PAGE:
49. In nomine de Pater et Filiu et Sanctu Ispiritu. Ego iudigi Salusi de Lacunu cun muiere mea donna (Ad)elasia, uoluntate de Donnu Deu potestando parte de KKaralis, assolbu llu Arresmundu, priori de sanctu Saturru, a fagiri si carta in co bolit. Et ego Arresmundu, l(eba)nd(u) ass(o)ltura daba (su) donnu miu iudegi Salusi de Lacunu, ki mi illu castigit Donnu Deu balaus (a)nnus rt bonus et a issi et a (muiere) sua, fazzu mi carta pro kertu ki fegi cun isus de Maara pro su saltu ubi si ( ... )ari zizimi ( ... ) Maara, ki est de sanctu Saturru. Intrei in kertu cun isus de Maara ca mi machelaa(nt) in issu saltu miu (et canpa)niarunt si megu, c'auea cun istimonius bonus ki furunt armadus a iurari, pro cantu kertàà cun, ca fuit totu de sanctu Sat(ur)ru su saltu. Et derunt mi in issu canpaniu daa petra de mama et filia derectu a ssu runcu terra de Gosantini de Baniu et derectu a bruncu d'argillas e derectu a piskina d'arenas e leuat cabizali derectu a sa bia de carru de su mudeglu et clonpit a su cabizali de uentu dextru de ssa doméstia de donnigellu Cumitayet leuet tuduy su cabizali et essit a ssas zinnigas de moori de silba, lassandu a manca serriu et clonpit deretu a ssu pizariu de sellas, ubi posirus sa dìì su tremini et leuat sa bia maiori de genna (de sa) terra al(ba et) lebat su moori ( ... ) a sa terra de sanctu Saturru, lassandu lla issa a manca et lebat su moori lassandu a (manca) sas cortis d'oriinas de ( ... ) si. Et apirus cummentu in su campaniu, ki fegir(us), d'arari issus sas terras ipsoru ki sunt in su saltu miu et (ll)u castiari s(u) saltu et issus hominis mius de Sinnay arari sas terras mias et issas terras issoru ki sunt in saltu de ssus et issus castiari su saltu(u i)ssoru. Custu fegirus plagendu mi a mimi et a issus homi(nis) mius de Sinnay et de totu billa de Maara. Istimonius ki furunt a ssegari su saltu de pari (et) a poniri sus treminis, donnu Cumita de Lacun, ki fut curatori de Canpitanu, Cumita d'Orrù ( ... ) du, A. Sufreri et Iohanni de Serra, filiu de su curatori, Petru Soriga et Gosantini Toccu Mullina, M( ... ) gi Calcaniu de Pirri, C. de Solanas, C. Pullu de Dergei, Iorgi Cabra de Kerarius, Iorgi Sartoris, Laurenz( ... ) ius, G. Toccu de Kerarius et P. Marzu de Quartu iossu et prebiteru Albuki de Kibullas et P. de Zippari et M. Gregu, M. de Sogus de Palma et G. Corsu de sancta Ilia et A. Carena, G. Artea de Palma et Oliueri de Kkarda ( ... ) pisanu et issu gonpanioni. Et sunt istimonius de logu Arzzoccu de Maroniu et Gonnari de Laco(n) mancosu et Trogotori Dezzori de Dolia. Et est facta custa carta abendu si lla iudegi a manu sua sa curatoria de Canpitanu pro logu salbadori (et) ki ll'(aet) deuertere, apat anathema (daba) Pater et Filiu et Sanctu Ispiritu, daba XII Appostolos et IIII Euangelistas, XVI Prophetas, XXIV Seniores, CCC(XVIII) Sanctus Patris et sorti apat cun Iuda in ifernum inferiori. Siat et F. I. A. T.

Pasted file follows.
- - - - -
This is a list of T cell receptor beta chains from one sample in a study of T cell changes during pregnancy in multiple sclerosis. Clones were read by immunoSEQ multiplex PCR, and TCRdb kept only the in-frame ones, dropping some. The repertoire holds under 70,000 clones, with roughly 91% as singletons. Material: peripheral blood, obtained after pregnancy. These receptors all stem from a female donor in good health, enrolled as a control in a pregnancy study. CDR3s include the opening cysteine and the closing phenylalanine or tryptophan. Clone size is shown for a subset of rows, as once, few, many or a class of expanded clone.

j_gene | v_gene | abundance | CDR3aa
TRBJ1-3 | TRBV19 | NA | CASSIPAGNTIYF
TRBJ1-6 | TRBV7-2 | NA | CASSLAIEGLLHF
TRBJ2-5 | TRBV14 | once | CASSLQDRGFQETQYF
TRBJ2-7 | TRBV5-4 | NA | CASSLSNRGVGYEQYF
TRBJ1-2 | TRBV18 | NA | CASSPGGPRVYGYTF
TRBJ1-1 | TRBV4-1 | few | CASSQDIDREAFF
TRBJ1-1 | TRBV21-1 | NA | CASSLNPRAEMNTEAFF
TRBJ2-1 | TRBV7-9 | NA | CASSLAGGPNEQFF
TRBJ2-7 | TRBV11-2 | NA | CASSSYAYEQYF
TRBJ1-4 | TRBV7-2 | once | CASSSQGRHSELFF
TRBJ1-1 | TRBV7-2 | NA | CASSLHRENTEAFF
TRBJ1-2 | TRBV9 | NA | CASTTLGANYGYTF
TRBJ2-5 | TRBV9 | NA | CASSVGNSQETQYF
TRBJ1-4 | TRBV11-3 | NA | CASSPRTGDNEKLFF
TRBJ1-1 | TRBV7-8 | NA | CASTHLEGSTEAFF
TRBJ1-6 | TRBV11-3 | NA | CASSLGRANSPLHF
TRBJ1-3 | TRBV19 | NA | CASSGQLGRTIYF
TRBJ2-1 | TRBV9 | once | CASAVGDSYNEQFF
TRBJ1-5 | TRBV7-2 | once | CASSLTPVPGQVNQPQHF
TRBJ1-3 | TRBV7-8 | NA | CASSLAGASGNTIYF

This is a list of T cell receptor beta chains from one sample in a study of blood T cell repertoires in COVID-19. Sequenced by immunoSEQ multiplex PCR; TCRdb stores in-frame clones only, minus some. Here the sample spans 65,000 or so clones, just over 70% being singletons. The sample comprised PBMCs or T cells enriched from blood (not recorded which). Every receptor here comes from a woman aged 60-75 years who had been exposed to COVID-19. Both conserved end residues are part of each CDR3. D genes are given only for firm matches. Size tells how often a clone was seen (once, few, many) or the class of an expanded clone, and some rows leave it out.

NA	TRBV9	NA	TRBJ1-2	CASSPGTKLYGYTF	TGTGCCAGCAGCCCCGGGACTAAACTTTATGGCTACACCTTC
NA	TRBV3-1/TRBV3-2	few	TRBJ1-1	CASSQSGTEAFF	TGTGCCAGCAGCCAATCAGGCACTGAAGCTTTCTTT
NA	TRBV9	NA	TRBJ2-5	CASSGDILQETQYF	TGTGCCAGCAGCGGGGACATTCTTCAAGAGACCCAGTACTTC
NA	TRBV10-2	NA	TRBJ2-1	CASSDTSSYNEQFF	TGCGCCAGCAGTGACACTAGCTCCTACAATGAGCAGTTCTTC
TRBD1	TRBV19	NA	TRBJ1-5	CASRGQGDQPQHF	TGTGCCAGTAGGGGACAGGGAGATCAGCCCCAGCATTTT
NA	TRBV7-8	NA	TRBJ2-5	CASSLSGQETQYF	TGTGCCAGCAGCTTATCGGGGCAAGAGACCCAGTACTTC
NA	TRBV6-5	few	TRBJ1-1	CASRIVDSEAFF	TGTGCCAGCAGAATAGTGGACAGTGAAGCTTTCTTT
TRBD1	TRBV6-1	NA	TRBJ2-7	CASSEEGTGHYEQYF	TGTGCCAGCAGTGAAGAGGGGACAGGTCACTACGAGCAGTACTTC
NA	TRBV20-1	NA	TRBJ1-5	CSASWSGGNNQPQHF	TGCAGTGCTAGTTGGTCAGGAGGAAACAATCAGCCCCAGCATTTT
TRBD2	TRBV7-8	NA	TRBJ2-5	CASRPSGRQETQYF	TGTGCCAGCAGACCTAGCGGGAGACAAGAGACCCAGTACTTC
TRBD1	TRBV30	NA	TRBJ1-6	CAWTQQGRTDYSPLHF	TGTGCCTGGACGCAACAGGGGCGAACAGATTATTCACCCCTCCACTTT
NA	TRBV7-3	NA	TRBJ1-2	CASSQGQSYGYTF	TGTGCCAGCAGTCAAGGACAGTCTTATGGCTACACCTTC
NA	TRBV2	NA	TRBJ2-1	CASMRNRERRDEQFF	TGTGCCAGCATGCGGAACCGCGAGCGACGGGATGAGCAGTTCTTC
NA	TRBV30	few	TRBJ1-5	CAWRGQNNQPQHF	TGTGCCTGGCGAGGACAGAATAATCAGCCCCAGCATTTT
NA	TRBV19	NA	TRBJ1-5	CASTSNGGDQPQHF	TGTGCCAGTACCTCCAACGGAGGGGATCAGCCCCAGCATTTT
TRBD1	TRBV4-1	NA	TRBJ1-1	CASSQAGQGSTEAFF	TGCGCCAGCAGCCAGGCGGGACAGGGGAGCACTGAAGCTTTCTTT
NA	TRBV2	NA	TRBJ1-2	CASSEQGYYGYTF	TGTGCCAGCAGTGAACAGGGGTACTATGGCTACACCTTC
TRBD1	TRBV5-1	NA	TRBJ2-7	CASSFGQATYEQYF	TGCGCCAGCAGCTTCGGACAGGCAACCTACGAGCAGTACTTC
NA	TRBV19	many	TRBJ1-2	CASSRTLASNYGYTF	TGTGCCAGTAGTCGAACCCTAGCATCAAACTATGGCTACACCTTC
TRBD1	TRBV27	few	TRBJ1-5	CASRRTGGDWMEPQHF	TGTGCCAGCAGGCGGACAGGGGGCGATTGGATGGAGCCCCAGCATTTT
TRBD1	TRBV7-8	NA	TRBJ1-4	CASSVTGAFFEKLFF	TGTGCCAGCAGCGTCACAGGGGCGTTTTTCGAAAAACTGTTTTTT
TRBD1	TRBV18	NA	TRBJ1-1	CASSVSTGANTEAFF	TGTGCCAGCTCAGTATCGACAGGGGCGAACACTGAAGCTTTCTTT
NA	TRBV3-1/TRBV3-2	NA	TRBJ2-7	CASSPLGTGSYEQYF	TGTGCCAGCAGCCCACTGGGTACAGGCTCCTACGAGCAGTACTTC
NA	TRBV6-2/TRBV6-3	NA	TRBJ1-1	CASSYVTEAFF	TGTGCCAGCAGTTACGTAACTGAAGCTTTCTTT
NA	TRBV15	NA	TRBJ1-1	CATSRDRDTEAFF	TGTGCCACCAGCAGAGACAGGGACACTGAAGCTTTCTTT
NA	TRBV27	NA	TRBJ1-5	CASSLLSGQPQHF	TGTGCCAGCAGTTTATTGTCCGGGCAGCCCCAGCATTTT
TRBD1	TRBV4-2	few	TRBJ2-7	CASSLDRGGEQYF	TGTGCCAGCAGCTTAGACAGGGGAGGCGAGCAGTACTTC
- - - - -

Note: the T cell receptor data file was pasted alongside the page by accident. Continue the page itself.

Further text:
50. Ego Benedictus operaius de Santa Maria de Pisas Ki la fatho custa carta cum voluntate di Domino e de Santa Maria e de Santa Simplichi e de indice Barusone de Gallul e de sa muliere donna Elene de Laccu Reina appit kertu piscupu Bernardu de Kivita, cum Iovanne operariu e mecum e cum Previtero Monte Magno Kercate nocus pro Santa Maria de vignolas ... et pro sa doma de VillaAlba e de Gisalle cum omnia pertinentia is soro .... essende facta custa campania cun sii Piscupu a boluntate de pare torraremus su Piscupu sa domo de Gisalle pro omnia sua e de sos clericos suos, e issa domo de Villa Alba, pro precu Kindoli mandarun sos consolos, e nois demus illi duas ankillas, ki farmi cojuvatas, suna cun servo suo in loco de rnola, e sattera in templo cun servii de malu sennu: a suna naran Maria Trivillo, a sattera jorgia Furchille, suna fuit de sa domo de Villa Alba, e sattera fuit de Santu Petru de Surake ... Testes Judike Barusone, Episcopu Jovanni de Galtellì, e Prite Petru I upu e Gosantine Troppis e prite Marchu e prite Natale e prite Gosantino Gulpio e prite Gomita Gatta e prite Comita Prias e Gerardu de Conettu ... e atteros rneta testes. Anno dom.milles.centes.septuag.tertio